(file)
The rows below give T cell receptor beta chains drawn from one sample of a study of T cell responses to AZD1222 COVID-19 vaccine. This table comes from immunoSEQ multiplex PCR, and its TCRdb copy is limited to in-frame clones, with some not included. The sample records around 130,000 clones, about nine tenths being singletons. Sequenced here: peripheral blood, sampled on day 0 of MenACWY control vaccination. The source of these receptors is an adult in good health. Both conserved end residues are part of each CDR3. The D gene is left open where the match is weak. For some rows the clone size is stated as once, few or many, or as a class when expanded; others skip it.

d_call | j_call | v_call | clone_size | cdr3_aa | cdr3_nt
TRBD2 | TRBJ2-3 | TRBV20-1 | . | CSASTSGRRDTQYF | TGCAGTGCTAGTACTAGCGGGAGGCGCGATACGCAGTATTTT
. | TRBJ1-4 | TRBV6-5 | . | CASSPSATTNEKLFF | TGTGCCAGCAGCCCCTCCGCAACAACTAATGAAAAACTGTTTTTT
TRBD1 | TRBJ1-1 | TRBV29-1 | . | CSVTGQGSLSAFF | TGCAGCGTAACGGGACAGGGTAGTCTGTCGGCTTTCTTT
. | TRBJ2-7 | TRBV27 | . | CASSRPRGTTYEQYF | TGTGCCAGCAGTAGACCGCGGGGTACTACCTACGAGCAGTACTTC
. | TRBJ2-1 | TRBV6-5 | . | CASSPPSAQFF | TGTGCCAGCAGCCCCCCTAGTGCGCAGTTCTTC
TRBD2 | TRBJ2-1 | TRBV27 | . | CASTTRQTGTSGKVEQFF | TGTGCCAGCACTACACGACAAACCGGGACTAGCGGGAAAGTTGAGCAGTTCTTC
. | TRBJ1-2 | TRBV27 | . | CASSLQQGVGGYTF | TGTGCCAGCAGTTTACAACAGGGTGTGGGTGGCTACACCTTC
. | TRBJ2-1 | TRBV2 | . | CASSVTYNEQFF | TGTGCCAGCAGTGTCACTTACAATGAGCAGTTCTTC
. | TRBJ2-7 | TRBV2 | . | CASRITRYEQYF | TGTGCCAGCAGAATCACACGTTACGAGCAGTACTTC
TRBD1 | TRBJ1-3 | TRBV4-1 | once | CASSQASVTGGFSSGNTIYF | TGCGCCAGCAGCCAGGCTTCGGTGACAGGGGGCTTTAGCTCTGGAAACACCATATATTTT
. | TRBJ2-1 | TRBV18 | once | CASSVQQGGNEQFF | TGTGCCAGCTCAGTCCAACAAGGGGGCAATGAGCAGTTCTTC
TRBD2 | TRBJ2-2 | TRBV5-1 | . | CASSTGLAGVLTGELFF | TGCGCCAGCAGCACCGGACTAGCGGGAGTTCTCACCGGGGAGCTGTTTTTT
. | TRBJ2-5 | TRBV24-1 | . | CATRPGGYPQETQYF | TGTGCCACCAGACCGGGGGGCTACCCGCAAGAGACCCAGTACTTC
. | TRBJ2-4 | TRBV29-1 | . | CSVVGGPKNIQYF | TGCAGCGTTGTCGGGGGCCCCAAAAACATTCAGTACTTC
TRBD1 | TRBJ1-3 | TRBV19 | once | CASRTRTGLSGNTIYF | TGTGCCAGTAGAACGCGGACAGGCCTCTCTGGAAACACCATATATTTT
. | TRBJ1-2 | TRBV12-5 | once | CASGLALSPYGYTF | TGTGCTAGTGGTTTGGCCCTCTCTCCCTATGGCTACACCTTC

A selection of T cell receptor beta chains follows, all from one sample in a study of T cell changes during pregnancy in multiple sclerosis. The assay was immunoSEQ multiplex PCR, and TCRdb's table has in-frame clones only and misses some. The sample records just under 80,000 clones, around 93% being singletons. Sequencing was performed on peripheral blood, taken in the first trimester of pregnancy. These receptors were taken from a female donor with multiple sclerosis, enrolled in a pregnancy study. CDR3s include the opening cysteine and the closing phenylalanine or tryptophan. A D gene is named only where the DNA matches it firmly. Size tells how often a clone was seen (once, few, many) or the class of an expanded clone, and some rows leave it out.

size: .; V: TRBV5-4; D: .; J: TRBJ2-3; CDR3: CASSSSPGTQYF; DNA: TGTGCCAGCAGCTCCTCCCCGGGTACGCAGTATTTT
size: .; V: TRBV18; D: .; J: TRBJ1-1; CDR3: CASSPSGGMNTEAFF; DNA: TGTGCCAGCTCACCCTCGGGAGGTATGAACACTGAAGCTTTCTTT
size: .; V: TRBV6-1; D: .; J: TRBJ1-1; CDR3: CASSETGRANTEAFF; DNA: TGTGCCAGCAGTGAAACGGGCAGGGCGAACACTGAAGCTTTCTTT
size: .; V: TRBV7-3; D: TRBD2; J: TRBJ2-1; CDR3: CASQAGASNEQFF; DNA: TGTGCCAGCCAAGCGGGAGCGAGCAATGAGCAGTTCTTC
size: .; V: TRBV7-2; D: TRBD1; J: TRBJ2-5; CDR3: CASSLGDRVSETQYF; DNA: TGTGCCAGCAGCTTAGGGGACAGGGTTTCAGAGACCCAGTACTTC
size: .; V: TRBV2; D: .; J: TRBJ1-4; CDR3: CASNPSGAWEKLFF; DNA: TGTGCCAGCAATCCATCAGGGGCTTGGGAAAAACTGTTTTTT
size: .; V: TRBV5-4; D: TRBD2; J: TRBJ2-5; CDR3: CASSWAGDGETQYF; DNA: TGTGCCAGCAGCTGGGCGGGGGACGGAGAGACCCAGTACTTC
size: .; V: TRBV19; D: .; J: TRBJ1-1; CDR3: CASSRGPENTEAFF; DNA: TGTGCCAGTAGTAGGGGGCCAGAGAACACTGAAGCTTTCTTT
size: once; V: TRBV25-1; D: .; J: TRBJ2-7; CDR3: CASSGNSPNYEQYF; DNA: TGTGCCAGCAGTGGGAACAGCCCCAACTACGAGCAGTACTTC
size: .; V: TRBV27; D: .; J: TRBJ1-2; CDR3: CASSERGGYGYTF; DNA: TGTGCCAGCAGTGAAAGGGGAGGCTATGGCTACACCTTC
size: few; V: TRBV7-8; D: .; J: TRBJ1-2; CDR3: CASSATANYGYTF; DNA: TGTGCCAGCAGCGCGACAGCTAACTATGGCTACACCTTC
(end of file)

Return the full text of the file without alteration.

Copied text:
The rows below give T cell receptor beta chains drawn from one sample of a study of T cell responses to AZD1222 COVID-19 vaccine. This table comes from immunoSEQ multiplex PCR, and its TCRdb copy is limited to in-frame clones, with some not included. The sample records around 130,000 clones, about nine tenths being singletons. Sequenced here: peripheral blood, sampled on day 0 of MenACWY control vaccination. The source of these receptors is an adult in good health. Both conserved end residues are part of each CDR3. The D gene is left open where the match is weak. For some rows the clone size is stated as once, few or many, or as a class when expanded; others skip it.

d_call | j_call | v_call | clone_size | cdr3_aa | cdr3_nt
TRBD2 | TRBJ2-3 | TRBV20-1 | . | CSASTSGRRDTQYF | TGCAGTGCTAGTACTAGCGGGAGGCGCGATACGCAGTATTTT
. | TRBJ1-4 | TRBV6-5 | . | CASSPSATTNEKLFF | TGTGCCAGCAGCCCCTCCGCAACAACTAATGAAAAACTGTTTTTT
TRBD1 | TRBJ1-1 | TRBV29-1 | . | CSVTGQGSLSAFF | TGCAGCGTAACGGGACAGGGTAGTCTGTCGGCTTTCTTT
. | TRBJ2-7 | TRBV27 | . | CASSRPRGTTYEQYF | TGTGCCAGCAGTAGACCGCGGGGTACTACCTACGAGCAGTACTTC
. | TRBJ2-1 | TRBV6-5 | . | CASSPPSAQFF | TGTGCCAGCAGCCCCCCTAGTGCGCAGTTCTTC
TRBD2 | TRBJ2-1 | TRBV27 | . | CASTTRQTGTSGKVEQFF | TGTGCCAGCACTACACGACAAACCGGGACTAGCGGGAAAGTTGAGCAGTTCTTC
. | TRBJ1-2 | TRBV27 | . | CASSLQQGVGGYTF | TGTGCCAGCAGTTTACAACAGGGTGTGGGTGGCTACACCTTC
. | TRBJ2-1 | TRBV2 | . | CASSVTYNEQFF | TGTGCCAGCAGTGTCACTTACAATGAGCAGTTCTTC
. | TRBJ2-7 | TRBV2 | . | CASRITRYEQYF | TGTGCCAGCAGAATCACACGTTACGAGCAGTACTTC
TRBD1 | TRBJ1-3 | TRBV4-1 | once | CASSQASVTGGFSSGNTIYF | TGCGCCAGCAGCCAGGCTTCGGTGACAGGGGGCTTTAGCTCTGGAAACACCATATATTTT
. | TRBJ2-1 | TRBV18 | once | CASSVQQGGNEQFF | TGTGCCAGCTCAGTCCAACAAGGGGGCAATGAGCAGTTCTTC
TRBD2 | TRBJ2-2 | TRBV5-1 | . | CASSTGLAGVLTGELFF | TGCGCCAGCAGCACCGGACTAGCGGGAGTTCTCACCGGGGAGCTGTTTTTT
. | TRBJ2-5 | TRBV24-1 | . | CATRPGGYPQETQYF | TGTGCCACCAGACCGGGGGGCTACCCGCAAGAGACCCAGTACTTC
. | TRBJ2-4 | TRBV29-1 | . | CSVVGGPKNIQYF | TGCAGCGTTGTCGGGGGCCCCAAAAACATTCAGTACTTC
TRBD1 | TRBJ1-3 | TRBV19 | once | CASRTRTGLSGNTIYF | TGTGCCAGTAGAACGCGGACAGGCCTCTCTGGAAACACCATATATTTT
. | TRBJ1-2 | TRBV12-5 | once | CASGLALSPYGYTF | TGTGCTAGTGGTTTGGCCCTCTCTCCCTATGGCTACACCTTC

A selection of T cell receptor beta chains follows, all from one sample in a study of T cell changes during pregnancy in multiple sclerosis. The assay was immunoSEQ multiplex PCR, and TCRdb's table has in-frame clones only and misses some. The sample records just under 80,000 clones, around 93% being singletons. Sequencing was performed on peripheral blood, taken in the first trimester of pregnancy. These receptors were taken from a female donor with multiple sclerosis, enrolled in a pregnancy study. CDR3s include the opening cysteine and the closing phenylalanine or tryptophan. A D gene is named only where the DNA matches it firmly. Size tells how often a clone was seen (once, few, many) or the class of an expanded clone, and some rows leave it out.

size: .; V: TRBV5-4; D: .; J: TRBJ2-3; CDR3: CASSSSPGTQYF; DNA: TGTGCCAGCAGCTCCTCCCCGGGTACGCAGTATTTT
size: .; V: TRBV18; D: .; J: TRBJ1-1; CDR3: CASSPSGGMNTEAFF; DNA: TGTGCCAGCTCACCCTCGGGAGGTATGAACACTGAAGCTTTCTTT
size: .; V: TRBV6-1; D: .; J: TRBJ1-1; CDR3: CASSETGRANTEAFF; DNA: TGTGCCAGCAGTGAAACGGGCAGGGCGAACACTGAAGCTTTCTTT
size: .; V: TRBV7-3; D: TRBD2; J: TRBJ2-1; CDR3: CASQAGASNEQFF; DNA: TGTGCCAGCCAAGCGGGAGCGAGCAATGAGCAGTTCTTC
size: .; V: TRBV7-2; D: TRBD1; J: TRBJ2-5; CDR3: CASSLGDRVSETQYF; DNA: TGTGCCAGCAGCTTAGGGGACAGGGTTTCAGAGACCCAGTACTTC
size: .; V: TRBV2; D: .; J: TRBJ1-4; CDR3: CASNPSGAWEKLFF; DNA: TGTGCCAGCAATCCATCAGGGGCTTGGGAAAAACTGTTTTTT
size: .; V: TRBV5-4; D: TRBD2; J: TRBJ2-5; CDR3: CASSWAGDGETQYF; DNA: TGTGCCAGCAGCTGGGCGGGGGACGGAGAGACCCAGTACTTC
size: .; V: TRBV19; D: .; J: TRBJ1-1; CDR3: CASSRGPENTEAFF; DNA: TGTGCCAGTAGTAGGGGGCCAGAGAACACTGAAGCTTTCTTT
size: once; V: TRBV25-1; D: .; J: TRBJ2-7; CDR3: CASSGNSPNYEQYF; DNA: TGTGCCAGCAGTGGGAACAGCCCCAACTACGAGCAGTACTTC
size: .; V: TRBV27; D: .; J: TRBJ1-2; CDR3: CASSERGGYGYTF; DNA: TGTGCCAGCAGTGAAAGGGGAGGCTATGGCTACACCTTC
size: few; V: TRBV7-8; D: .; J: TRBJ1-2; CDR3: CASSATANYGYTF; DNA: TGTGCCAGCAGCGCGACAGCTAACTATGGCTACACCTTC